Springfield considers lifting ban on beekeepers in city

Springfield city commissioners are considering an amendment that would allow beehives on smaller residential properties.

City code currently bans beehives on properties less than three acres. But the proposed amendment would allow people to have up to two beehives on their property as long as they have a 6-foot barrier wall around the hives, according to Shannon Meadows, Springfield community development director.

RELATED: Homeowner told to remove honeybees, wants Springfield rule changed

City staff began to draft the amendment after a complaint was received about a local beekeeper, Steve Chirico, and he was ordered to remove his beehives from his South Fountain Avenue home. He was given 30 days to remove them but Chirico said the bees could have died if they were moved in the summer heat.

He was given an extension by the city until Oct. 31 but city staff wanted to take into account the changing condition of bees, Meadows said.

“Our environment is constantly changing,” she said, “and the bee population, the positive pollinators and honeybees, have really struggled.”

Beginning in 2014, honeybee colonies across the country have died in large numbers, she said. And with agriculture being half of Ohio’s economy, she said some city residents want to do what they can to help the bee population. But city staff members wants to make sure a change would be safe, including those with allergies.

MORE SPRINGFIELD NEWS: Medical marijuana ban ends in Springfield, area to get 2 dispensaries

“We do have a populated area and we are recommending that residential parcels can have bees,” Meadows said. “So we need to limit the number but still allow the actual activity.”

That’s why only two hives would be allowed per property, she said, and the 6-foot barrier wall will force bees to leave the hive above most people.

City staff members sought out best practices for beehives from the Ohio Beekeeper’s Association and the Department of Agriculture, she said.

Chirico is hopeful the commission will pass the amendment before he’s required to move his bees.

“I’m confident that it will be approved,” he said. “I think there’s enough support for this in the city.”

He would have to update his fencing around his bees but he said he’s OK with that.

“As far as I’m concerned that’s a pretty small price to pay to be able to keep them and I’m happy to do that,” he said.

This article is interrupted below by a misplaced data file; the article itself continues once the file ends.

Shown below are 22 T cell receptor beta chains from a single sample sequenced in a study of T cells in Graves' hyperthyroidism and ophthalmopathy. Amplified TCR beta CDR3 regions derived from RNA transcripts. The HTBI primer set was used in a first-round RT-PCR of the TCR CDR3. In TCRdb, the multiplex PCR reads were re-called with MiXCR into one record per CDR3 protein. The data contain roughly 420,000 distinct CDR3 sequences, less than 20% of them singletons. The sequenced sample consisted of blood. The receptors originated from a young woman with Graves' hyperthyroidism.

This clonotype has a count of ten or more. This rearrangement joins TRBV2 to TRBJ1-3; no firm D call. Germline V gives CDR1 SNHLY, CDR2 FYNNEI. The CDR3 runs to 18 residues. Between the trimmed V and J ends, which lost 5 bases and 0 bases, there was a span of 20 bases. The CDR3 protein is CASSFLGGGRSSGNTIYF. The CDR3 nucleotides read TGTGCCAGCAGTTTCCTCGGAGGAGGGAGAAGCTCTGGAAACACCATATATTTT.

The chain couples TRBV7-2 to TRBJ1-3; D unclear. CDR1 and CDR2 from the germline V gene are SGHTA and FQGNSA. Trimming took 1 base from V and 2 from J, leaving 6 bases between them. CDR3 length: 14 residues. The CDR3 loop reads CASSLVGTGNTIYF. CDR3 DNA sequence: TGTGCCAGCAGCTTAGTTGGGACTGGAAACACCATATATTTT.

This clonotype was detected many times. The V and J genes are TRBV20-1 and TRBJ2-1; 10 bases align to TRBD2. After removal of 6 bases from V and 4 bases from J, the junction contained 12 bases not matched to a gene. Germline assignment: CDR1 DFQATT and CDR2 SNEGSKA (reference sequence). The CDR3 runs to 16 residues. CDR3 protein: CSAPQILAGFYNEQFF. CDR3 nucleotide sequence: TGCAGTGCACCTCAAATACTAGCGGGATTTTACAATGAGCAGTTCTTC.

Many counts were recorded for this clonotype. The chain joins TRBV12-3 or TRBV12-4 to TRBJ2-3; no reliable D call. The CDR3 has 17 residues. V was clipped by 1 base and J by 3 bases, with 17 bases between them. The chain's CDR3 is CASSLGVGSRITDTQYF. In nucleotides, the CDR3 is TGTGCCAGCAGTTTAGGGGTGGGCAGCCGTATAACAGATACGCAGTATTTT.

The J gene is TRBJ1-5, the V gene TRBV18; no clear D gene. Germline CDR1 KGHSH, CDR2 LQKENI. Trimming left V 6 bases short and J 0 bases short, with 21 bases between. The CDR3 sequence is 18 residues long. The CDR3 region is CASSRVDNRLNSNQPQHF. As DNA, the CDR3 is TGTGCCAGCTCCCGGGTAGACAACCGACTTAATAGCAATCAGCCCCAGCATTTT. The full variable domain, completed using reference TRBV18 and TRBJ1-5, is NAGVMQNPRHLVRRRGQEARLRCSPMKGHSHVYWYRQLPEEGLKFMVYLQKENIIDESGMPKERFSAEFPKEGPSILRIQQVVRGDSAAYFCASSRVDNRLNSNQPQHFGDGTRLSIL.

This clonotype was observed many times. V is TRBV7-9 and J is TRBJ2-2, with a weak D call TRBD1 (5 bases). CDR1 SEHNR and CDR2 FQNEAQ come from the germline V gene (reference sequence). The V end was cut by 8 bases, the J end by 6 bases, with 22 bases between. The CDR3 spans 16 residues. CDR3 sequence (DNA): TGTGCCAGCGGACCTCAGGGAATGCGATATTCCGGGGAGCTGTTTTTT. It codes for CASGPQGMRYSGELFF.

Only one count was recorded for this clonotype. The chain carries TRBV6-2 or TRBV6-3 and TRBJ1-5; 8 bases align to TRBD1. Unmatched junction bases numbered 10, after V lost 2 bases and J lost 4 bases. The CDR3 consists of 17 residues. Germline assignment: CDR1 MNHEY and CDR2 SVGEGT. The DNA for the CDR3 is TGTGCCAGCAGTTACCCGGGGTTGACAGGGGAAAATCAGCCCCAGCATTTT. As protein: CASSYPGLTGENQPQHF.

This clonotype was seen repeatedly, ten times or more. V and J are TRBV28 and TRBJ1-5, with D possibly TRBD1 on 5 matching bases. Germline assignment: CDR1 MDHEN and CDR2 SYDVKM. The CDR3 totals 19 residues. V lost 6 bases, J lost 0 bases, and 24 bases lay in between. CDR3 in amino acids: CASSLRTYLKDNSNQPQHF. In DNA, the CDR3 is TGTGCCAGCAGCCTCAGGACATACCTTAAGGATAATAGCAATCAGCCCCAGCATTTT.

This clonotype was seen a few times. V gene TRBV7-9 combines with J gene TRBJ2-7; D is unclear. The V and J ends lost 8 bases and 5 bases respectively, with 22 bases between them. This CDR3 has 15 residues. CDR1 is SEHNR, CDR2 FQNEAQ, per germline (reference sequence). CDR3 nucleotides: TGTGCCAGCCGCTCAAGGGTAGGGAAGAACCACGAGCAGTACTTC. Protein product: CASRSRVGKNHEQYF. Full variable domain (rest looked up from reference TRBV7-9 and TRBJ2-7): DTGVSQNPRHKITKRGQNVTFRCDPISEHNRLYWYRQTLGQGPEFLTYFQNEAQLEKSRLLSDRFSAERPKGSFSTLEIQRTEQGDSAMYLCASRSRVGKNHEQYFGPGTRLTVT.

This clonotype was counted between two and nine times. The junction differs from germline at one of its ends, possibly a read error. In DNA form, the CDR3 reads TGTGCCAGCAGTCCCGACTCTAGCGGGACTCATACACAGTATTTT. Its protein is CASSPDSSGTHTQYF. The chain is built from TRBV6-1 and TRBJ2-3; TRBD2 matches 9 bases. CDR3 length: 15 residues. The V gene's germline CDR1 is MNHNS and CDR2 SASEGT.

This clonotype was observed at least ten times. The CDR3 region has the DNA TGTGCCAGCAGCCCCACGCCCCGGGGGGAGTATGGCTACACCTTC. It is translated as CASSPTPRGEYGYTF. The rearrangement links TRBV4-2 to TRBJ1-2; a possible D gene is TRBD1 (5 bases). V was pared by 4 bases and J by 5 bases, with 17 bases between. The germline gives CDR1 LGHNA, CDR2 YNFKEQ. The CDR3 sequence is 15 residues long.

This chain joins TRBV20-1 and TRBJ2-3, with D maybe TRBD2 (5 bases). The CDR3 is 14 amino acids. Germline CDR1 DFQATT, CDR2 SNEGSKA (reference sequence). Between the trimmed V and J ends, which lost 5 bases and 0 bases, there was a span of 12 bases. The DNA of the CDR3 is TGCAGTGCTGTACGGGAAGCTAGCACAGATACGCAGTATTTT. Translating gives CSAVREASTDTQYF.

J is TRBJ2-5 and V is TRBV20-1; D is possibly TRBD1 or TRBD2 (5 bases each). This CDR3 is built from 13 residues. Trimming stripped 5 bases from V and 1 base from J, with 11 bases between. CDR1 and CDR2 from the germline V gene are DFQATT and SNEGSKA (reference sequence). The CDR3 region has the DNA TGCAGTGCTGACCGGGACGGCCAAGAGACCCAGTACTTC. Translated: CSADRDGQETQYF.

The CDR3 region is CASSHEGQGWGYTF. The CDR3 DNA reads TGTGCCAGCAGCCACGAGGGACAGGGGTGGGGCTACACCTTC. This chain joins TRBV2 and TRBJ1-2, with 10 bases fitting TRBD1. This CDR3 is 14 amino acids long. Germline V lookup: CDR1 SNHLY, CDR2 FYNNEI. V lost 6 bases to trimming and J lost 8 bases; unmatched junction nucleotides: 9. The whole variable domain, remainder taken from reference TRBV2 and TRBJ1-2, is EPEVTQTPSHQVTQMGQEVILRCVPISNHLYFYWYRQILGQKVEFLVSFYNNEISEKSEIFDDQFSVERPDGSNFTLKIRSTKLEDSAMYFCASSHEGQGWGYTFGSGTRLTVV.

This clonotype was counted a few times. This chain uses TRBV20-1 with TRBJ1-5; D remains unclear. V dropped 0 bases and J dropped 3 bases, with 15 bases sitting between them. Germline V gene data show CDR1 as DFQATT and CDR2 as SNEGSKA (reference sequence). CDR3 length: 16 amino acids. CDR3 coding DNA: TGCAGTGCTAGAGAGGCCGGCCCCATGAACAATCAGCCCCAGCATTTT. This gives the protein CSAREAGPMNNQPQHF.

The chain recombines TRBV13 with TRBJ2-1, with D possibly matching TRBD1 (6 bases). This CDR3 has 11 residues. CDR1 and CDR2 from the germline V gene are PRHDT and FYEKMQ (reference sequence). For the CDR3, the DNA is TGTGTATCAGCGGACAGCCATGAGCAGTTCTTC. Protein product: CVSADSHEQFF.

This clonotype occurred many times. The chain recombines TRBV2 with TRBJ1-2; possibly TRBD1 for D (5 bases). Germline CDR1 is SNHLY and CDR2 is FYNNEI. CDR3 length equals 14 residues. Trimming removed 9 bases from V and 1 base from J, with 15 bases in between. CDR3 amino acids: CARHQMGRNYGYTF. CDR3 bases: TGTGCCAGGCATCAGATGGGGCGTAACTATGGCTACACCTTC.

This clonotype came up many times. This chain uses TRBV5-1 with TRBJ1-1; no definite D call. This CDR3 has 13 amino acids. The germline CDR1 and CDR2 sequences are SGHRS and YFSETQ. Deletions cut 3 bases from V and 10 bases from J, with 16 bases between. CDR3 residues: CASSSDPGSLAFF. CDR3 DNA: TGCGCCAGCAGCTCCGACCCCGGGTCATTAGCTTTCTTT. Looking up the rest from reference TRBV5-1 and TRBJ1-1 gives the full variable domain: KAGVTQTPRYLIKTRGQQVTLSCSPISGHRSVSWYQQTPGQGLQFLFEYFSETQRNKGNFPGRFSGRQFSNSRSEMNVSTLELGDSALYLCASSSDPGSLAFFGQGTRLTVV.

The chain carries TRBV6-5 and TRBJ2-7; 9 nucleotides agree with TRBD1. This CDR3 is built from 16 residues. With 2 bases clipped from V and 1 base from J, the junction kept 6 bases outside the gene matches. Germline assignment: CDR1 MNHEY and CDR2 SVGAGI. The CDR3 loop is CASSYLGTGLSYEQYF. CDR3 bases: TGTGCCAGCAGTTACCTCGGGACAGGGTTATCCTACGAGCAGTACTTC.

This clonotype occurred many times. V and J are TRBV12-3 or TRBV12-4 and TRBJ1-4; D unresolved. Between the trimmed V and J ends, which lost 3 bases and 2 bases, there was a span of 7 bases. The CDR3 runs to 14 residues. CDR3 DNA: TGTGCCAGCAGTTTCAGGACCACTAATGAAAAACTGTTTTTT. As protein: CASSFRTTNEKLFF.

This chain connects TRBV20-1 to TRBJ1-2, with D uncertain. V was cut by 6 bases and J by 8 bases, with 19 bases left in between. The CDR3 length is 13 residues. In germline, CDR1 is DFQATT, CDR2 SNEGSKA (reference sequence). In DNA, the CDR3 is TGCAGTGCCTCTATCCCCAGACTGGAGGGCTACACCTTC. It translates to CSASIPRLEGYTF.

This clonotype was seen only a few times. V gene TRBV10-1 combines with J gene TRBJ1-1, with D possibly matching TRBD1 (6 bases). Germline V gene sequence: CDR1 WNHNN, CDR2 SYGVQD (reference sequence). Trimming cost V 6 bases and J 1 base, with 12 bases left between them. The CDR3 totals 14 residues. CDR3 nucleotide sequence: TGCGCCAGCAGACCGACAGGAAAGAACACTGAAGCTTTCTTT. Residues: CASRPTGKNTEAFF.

The amendment will be discussed at a City Planning Board meeting on Oct. 9 and Springfield City Commissioners likely will vote on it on Oct. 10. Anyone with questions about the amendment can call City Hall at 937-324-7380.

Reader Comments ...

Next Up in Politics

Lawmakers vote to cut state funding from cities using traffic cameras
Lawmakers vote to cut state funding from cities using traffic cameras

Ohio lawmakers passed a bill Wednesday to put up more hurdles for cities that want to use automated cameras to enforce traffic laws House Bill 410 is the latest effort by state Rep. Bill Seitz, R-Cincinnati, to staunch use of the cameras that supporters say help make roads safer and opponents call modern-day speed traps designed to rake in revenue...
U.S. Senate passes Portman bill to crack down on sex trafficking
U.S. Senate passes Portman bill to crack down on sex trafficking

The U.S. Senate Wednesday passed a bill that would give victims and prosecutors the right to sue websites that allow posts selling women and young girls – the culmination of a three-year effort by Portman to stop online sex trafficking The bill, which passed the House at the end of February, now goes to President Donald Trump for his signature...
Portman: Firing Mueller would be ‘big mistake’
Portman: Firing Mueller would be ‘big mistake’

Sen. Rob Portman, R-Ohio, said today that it “would be a big mistake” for President Donald Trump to fire Independent Counsel Robert Mueller, who is investigating Russian officials trying to influence the 2016 election and whether the Trump campaign had any ties to those officials. “I’ve said all along it would be a mistake to...
States take lead in passing gun laws
States take lead in passing gun laws

Despite the pleas from students across the country for Washington to do something about gun violence, the states seem to be ones listening. In the aftermath of a school shooting in Parkland, Fla., that took the lives of 17 students, at least two states have moved to pass more stringent gun regulations. A handful of Republican governors — including...
Russia investigation: Special counsel Mueller subpoenas Trump Organization
Russia investigation: Special counsel Mueller subpoenas Trump Organization

  Special counsel Robert Mueller has subpoenaed the Trump Organization for documents as part of his investigation into Russian meddling in the 2016 presidential election and its possible ties to President Donald Trump and his associates, according to multiple reports. The subpoena is the first directly connected to one of Trump’s businesses...
More Stories